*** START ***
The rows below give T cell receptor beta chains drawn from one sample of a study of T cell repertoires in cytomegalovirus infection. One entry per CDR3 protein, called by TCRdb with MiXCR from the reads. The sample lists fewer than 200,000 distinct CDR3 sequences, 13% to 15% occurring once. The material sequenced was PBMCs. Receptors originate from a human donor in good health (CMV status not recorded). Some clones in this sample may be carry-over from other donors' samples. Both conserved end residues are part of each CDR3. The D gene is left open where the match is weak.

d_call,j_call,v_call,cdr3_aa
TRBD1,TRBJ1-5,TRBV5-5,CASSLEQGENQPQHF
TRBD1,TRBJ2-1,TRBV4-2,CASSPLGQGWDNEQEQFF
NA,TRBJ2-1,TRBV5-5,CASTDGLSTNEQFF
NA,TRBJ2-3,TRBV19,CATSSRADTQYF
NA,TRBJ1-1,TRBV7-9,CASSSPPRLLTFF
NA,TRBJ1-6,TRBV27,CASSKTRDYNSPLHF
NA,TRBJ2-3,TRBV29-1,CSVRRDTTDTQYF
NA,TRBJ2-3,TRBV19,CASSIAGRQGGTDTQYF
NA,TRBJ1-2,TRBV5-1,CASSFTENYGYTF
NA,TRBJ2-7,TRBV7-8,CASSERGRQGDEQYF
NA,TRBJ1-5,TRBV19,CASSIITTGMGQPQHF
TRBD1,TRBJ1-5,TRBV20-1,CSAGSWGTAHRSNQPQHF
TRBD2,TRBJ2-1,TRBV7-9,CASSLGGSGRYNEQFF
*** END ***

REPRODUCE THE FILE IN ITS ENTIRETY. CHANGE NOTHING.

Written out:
The rows below give T cell receptor beta chains drawn from one sample of a study of T cell repertoires in cytomegalovirus infection. One entry per CDR3 protein, called by TCRdb with MiXCR from the reads. The sample lists fewer than 200,000 distinct CDR3 sequences, 13% to 15% occurring once. The material sequenced was PBMCs. Receptors originate from a human donor in good health (CMV status not recorded). Some clones in this sample may be carry-over from other donors' samples. Both conserved end residues are part of each CDR3. The D gene is left open where the match is weak.

d_call,j_call,v_call,cdr3_aa
TRBD1,TRBJ1-5,TRBV5-5,CASSLEQGENQPQHF
TRBD1,TRBJ2-1,TRBV4-2,CASSPLGQGWDNEQEQFF
NA,TRBJ2-1,TRBV5-5,CASTDGLSTNEQFF
NA,TRBJ2-3,TRBV19,CATSSRADTQYF
NA,TRBJ1-1,TRBV7-9,CASSSPPRLLTFF
NA,TRBJ1-6,TRBV27,CASSKTRDYNSPLHF
NA,TRBJ2-3,TRBV29-1,CSVRRDTTDTQYF
NA,TRBJ2-3,TRBV19,CASSIAGRQGGTDTQYF
NA,TRBJ1-2,TRBV5-1,CASSFTENYGYTF
NA,TRBJ2-7,TRBV7-8,CASSERGRQGDEQYF
NA,TRBJ1-5,TRBV19,CASSIITTGMGQPQHF
TRBD1,TRBJ1-5,TRBV20-1,CSAGSWGTAHRSNQPQHF
TRBD2,TRBJ2-1,TRBV7-9,CASSLGGSGRYNEQFF